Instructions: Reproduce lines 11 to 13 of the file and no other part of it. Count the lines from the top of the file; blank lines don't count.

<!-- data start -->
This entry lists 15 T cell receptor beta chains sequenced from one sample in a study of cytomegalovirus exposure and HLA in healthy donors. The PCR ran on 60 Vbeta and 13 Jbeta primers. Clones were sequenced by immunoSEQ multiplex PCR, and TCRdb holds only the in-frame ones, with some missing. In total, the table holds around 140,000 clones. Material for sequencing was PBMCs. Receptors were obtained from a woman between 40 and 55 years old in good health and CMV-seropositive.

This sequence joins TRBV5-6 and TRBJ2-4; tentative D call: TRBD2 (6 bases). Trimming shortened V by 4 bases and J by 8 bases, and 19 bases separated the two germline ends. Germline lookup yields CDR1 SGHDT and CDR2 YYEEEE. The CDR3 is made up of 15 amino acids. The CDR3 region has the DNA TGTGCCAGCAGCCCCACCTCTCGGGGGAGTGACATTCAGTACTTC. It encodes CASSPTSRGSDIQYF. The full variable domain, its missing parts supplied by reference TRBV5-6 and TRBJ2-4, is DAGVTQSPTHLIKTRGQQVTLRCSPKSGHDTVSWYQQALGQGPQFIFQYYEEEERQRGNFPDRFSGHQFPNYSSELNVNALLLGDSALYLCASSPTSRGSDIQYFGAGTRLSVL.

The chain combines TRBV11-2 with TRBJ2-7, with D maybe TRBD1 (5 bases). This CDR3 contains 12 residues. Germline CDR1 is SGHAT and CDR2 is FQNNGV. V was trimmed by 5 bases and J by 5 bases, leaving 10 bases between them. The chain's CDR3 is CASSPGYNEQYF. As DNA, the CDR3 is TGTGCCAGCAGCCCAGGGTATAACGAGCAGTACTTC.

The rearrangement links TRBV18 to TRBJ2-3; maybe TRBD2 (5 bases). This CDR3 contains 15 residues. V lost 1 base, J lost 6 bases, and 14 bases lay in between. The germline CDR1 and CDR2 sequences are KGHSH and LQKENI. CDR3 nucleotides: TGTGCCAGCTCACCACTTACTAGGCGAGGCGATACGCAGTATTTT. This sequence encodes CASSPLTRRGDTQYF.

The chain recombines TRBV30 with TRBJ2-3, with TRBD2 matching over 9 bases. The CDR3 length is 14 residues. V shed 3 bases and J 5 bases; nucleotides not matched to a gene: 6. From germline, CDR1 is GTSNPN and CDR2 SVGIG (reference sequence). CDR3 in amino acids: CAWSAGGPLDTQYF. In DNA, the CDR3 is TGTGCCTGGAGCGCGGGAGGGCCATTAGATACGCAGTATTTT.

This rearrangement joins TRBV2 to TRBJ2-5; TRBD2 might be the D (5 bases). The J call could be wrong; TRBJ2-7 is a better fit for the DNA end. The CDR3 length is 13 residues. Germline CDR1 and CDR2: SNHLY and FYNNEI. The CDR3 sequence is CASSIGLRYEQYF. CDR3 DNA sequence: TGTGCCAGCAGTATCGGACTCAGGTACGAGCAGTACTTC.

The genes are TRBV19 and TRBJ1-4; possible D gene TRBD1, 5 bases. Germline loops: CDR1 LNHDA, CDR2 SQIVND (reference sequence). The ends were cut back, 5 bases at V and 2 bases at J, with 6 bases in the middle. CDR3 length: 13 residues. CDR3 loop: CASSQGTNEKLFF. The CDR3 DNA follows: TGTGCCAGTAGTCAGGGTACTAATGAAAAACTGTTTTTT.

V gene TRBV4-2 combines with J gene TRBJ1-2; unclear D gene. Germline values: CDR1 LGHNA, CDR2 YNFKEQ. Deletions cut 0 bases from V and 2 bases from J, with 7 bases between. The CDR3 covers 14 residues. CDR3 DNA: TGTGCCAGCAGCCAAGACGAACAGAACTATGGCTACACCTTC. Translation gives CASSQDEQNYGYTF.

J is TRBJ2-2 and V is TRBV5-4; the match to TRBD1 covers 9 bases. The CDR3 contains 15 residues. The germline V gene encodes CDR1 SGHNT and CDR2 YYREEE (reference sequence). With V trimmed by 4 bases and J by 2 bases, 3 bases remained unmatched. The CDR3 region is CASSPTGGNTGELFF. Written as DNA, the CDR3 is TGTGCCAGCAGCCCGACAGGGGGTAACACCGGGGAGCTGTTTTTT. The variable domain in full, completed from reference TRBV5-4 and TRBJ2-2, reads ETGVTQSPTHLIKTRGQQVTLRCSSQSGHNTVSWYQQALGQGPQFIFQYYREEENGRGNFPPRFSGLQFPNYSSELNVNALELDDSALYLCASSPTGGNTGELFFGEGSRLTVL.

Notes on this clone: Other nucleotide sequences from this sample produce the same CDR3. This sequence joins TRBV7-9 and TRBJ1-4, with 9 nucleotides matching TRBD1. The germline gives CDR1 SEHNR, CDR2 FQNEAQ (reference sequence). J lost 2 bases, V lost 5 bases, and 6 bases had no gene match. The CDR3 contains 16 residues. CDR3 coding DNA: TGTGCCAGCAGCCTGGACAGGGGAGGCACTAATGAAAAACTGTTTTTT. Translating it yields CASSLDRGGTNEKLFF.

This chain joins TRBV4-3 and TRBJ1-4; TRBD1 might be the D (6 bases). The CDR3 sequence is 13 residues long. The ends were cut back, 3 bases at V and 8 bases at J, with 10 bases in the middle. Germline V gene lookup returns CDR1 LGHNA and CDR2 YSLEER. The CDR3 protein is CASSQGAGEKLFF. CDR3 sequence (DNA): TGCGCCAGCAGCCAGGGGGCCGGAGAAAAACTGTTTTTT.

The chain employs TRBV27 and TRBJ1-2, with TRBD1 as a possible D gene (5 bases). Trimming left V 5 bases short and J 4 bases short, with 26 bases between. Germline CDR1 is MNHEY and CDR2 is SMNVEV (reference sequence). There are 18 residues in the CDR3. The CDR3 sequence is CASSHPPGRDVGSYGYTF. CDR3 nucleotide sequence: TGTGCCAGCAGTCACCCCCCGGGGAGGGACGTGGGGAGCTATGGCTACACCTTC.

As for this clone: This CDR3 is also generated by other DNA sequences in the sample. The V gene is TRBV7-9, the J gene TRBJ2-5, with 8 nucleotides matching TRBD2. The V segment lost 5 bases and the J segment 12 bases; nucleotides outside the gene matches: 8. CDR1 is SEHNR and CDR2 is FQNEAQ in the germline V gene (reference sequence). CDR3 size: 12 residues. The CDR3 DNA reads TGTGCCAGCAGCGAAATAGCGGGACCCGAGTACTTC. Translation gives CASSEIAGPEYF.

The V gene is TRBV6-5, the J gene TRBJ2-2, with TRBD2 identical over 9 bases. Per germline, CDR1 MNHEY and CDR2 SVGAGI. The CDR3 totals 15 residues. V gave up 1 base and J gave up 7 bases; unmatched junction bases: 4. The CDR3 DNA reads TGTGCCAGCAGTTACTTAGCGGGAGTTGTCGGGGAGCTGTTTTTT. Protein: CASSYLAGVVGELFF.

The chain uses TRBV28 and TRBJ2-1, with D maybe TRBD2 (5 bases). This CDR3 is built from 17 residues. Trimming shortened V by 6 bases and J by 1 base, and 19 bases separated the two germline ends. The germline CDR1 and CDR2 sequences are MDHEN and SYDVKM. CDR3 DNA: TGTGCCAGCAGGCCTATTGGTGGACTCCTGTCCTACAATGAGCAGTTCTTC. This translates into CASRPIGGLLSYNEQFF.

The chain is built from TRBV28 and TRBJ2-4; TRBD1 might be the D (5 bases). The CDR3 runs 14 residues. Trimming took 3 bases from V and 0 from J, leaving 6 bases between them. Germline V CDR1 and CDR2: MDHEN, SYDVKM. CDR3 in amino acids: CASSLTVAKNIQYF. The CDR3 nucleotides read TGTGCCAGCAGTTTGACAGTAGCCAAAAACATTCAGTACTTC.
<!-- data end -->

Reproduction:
This chain joins TRBV4-3 and TRBJ1-4; TRBD1 might be the D (6 bases). The CDR3 sequence is 13 residues long. The ends were cut back, 3 bases at V and 8 bases at J, with 10 bases in the middle. Germline V gene lookup returns CDR1 LGHNA and CDR2 YSLEER. The CDR3 protein is CASSQGAGEKLFF. CDR3 sequence (DNA): TGCGCCAGCAGCCAGGGGGCCGGAGAAAAACTGTTTTTT.

The chain employs TRBV27 and TRBJ1-2, with TRBD1 as a possible D gene (5 bases). Trimming left V 5 bases short and J 4 bases short, with 26 bases between. Germline CDR1 is MNHEY and CDR2 is SMNVEV (reference sequence). There are 18 residues in the CDR3. The CDR3 sequence is CASSHPPGRDVGSYGYTF. CDR3 nucleotide sequence: TGTGCCAGCAGTCACCCCCCGGGGAGGGACGTGGGGAGCTATGGCTACACCTTC.

As for this clone: This CDR3 is also generated by other DNA sequences in the sample. The V gene is TRBV7-9, the J gene TRBJ2-5, with 8 nucleotides matching TRBD2. The V segment lost 5 bases and the J segment 12 bases; nucleotides outside the gene matches: 8. CDR1 is SEHNR and CDR2 is FQNEAQ in the germline V gene (reference sequence). CDR3 size: 12 residues. The CDR3 DNA reads TGTGCCAGCAGCGAAATAGCGGGACCCGAGTACTTC. Translation gives CASSEIAGPEYF.